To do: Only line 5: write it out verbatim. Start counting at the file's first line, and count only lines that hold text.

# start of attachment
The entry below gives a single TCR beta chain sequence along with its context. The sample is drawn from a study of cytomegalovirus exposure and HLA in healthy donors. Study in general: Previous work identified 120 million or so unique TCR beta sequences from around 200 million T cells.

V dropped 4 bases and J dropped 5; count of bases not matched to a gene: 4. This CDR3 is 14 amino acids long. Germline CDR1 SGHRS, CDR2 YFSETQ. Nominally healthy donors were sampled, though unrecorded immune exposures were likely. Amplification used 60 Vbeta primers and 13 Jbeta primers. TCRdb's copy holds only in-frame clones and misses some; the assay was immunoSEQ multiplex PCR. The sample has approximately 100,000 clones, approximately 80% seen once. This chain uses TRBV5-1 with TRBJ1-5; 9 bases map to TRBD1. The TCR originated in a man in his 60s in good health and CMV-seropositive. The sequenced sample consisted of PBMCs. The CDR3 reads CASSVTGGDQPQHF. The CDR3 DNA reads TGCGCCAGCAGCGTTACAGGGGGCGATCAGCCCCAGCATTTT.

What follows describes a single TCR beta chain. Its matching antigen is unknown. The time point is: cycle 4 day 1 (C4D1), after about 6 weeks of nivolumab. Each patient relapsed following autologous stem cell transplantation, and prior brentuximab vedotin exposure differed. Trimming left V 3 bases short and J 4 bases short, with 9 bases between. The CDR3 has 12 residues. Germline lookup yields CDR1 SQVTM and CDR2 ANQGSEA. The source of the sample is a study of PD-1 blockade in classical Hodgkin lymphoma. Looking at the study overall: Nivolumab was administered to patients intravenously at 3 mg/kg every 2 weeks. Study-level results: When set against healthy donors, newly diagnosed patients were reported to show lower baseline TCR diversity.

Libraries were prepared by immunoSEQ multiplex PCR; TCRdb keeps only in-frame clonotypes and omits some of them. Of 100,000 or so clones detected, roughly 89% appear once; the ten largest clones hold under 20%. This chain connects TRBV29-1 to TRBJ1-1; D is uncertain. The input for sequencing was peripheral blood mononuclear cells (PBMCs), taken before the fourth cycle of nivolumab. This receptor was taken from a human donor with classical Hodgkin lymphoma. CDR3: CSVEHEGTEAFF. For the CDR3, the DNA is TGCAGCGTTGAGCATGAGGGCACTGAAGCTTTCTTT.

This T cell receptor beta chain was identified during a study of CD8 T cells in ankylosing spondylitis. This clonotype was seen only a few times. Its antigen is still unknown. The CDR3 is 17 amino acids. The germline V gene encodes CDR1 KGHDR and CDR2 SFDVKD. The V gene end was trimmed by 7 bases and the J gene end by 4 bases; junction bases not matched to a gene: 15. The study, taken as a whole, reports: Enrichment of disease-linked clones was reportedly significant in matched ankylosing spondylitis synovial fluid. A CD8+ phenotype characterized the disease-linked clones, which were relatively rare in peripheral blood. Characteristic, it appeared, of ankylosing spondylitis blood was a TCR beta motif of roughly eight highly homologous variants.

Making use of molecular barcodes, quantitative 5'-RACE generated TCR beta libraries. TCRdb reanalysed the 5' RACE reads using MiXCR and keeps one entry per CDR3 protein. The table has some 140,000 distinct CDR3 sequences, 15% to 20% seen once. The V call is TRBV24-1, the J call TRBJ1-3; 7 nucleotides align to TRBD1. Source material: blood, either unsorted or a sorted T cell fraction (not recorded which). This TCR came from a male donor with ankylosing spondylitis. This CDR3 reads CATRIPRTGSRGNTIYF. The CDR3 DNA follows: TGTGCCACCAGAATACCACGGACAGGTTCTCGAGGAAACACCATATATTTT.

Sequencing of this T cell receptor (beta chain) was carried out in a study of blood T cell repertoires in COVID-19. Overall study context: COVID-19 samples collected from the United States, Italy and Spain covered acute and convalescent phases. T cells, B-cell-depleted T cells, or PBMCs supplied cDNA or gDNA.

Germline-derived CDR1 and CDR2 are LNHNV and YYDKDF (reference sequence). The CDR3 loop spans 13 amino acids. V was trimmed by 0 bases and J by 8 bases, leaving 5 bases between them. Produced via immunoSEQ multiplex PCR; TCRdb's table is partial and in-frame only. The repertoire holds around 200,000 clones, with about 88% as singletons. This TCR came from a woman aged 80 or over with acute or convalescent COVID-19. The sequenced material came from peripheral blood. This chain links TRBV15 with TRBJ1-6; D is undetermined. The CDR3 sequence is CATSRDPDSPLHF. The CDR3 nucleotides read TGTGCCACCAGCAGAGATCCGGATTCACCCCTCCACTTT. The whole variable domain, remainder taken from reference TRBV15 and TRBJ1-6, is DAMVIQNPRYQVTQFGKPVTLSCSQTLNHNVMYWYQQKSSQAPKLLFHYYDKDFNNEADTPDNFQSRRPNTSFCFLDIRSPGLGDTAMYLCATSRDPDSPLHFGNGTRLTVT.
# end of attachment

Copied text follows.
This T cell receptor beta chain was identified during a study of CD8 T cells in ankylosing spondylitis. This clonotype was seen only a few times. Its antigen is still unknown. The CDR3 is 17 amino acids. The germline V gene encodes CDR1 KGHDR and CDR2 SFDVKD. The V gene end was trimmed by 7 bases and the J gene end by 4 bases; junction bases not matched to a gene: 15. The study, taken as a whole, reports: Enrichment of disease-linked clones was reportedly significant in matched ankylosing spondylitis synovial fluid. A CD8+ phenotype characterized the disease-linked clones, which were relatively rare in peripheral blood. Characteristic, it appeared, of ankylosing spondylitis blood was a TCR beta motif of roughly eight highly homologous variants.